Simply Sather


My first and second attempts at drafting this post were too long. It was almost like I was trying to rewrite every single thing that Lysa TerKeurst’s book meant to me in one blog post.

That would mean taking a 7-week study,  with videos 169 pages from a study guide and 261 pages from her actual book and downsizing it to fit here on my blog post.

First, it was 10 things I wanted readers to know about this book, then five and now it’s down to one. Because really, more than you reading my words about her words and teaching, I really, really want to recommend it for yourselves. I want women to get with other women (about 6 to 10) and have a leader who will facilitate the questions and another who will check in on the women throughout the week. And someone who will host the group in their home or get together on Marco Polo or Zoom to discuss (just look at one another’s faces) and help spur one another on to do the work this book challenges you to do.

I’ve read and participated in a lot of books and studies from Christian authors and have facilitated many women’s small groups but this book is the one I will recommend for helping people really dig into their stuff with the Bible. Oftentimes, we have good intentions about reading/studying our Bibles (having “Quiet Times”) but we don’t really know what that means. This study’s format, together: watch a brief video, take notes, discuss with others who watched the same video, on your own: read the chapters, reflect, study guide work, deeper Bible Study and deeper personal reflection and then repeat.

It’s got built-in accountability and personal work for you to do to allow God to grow you and for you to help others do the same.

Maybe you’ve been in a group like this one around a book that you think is similar to this one. I thought I had done something similar (and as for the format, I had) but the one thing that I really want you to understand about this book is this:

This is the very first book I can recall where the author wrote from inside the wounding, the pain, the sickness, the despair, and the hopelessness and still remained in and fought for her faith. 

Most of the books, movies, testimonies, and stories I’ve heard – even me sharing my own in this space and on social media – are from the victory, looking backward into the devastation. Lysa writes from within her illnesses, from the brokenness of her marriage and all of the emotions that come with not knowing how it’s all going to end. Before she knows how the results will come back about cancer in her body or whether the intensive counseling that she and her husband are walking through will work or not, she invites us into it.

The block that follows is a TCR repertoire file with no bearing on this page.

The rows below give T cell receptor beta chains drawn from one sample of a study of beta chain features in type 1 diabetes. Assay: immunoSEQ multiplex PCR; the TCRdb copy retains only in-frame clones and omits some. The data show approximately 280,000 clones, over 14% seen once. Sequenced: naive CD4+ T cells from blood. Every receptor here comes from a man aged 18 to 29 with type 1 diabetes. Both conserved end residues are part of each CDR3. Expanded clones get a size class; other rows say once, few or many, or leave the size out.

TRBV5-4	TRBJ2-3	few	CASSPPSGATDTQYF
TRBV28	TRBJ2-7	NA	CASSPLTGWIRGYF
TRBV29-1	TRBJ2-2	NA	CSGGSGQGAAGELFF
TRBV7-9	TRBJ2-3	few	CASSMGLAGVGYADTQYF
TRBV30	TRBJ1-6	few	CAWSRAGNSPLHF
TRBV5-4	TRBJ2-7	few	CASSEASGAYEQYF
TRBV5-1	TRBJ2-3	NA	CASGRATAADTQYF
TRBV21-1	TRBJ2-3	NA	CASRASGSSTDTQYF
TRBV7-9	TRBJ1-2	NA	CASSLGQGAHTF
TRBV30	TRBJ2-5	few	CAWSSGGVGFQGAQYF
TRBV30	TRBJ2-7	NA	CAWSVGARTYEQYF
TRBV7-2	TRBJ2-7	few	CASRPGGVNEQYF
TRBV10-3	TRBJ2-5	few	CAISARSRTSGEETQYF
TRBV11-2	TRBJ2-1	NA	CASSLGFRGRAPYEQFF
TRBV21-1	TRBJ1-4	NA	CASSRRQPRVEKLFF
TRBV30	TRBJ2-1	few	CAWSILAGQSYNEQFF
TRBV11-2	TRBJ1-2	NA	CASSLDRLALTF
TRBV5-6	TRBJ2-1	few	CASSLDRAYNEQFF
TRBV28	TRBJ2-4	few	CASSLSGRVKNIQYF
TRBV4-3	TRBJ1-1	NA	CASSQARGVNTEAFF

It’s powerful.

Lysa + Purple Heart
I am still learning and growing from what happened after I became a widow.  “And not only is His presence in the process, but there’s also purpose in the process”.

Not at all a victim, she is never whiny (in my opinion), she does not dwell on her emotions to the point of losing sight of God. But, y’all – she does keep it real. She is fully transparent and vulnerable and that is so appealing to me.

Reading a book like this by a well-known woman of faith like her, helped me understand this scripture so much better:

But he said to me, “My grace is sufficient for you, for my power is perfected in weakness.” Therefore, I will most gladly boast all the more about my weaknesses, so that Christ’s power may reside in me. | 2 Corinthians 12:9

And it helped me ready myself for more boldness and authenticity in my own life.

How, Regina? How are you living more boldly and authentically??? Here are a few ways that I am living out my faith and walking through the process of responding to disappointments and unmet expectations in my life.

  • I’ve submitted a video of myself singing a worship song to the new church we attend; I have a live audition for their worship team in March!
  • I’ve begun to share more authentically about the hardships experienced after being widowed – explaining the mess I chose because I didn’t believe what God said about me during those dark times
  • Tied to that, I’m sharing about finding amazing love after making messy choices and not always choosing to trust God
  • I’m speaking up and offering experience to those willing to hear about parenting teens (especially boys) in this fast-paced, technology-laden world
  • I’m telling people who God says I am and walking in it
  • I’m working jobs that take me out of the limelight and allow me to serve and love people on smaller platforms and in quieter ways (surrendering my “pride of life”)


It’s these things and even a few others because of the vulnerability that Lysa shared about the attacks on her marriage, her health and ultimately her faith, and her pointing readers (her hearers 1 Timothy 4:16) back into the Bible, I believe I can do the same.

If you’re interested in doing this deep, reflective soul work but don’t know anyone near you that is willing to do it with you, consider gathering some friends and working through it together digitally – you can access the videos here and get the book and study guide here.

Let it change your perspective. Let it change your life. Let it help change you.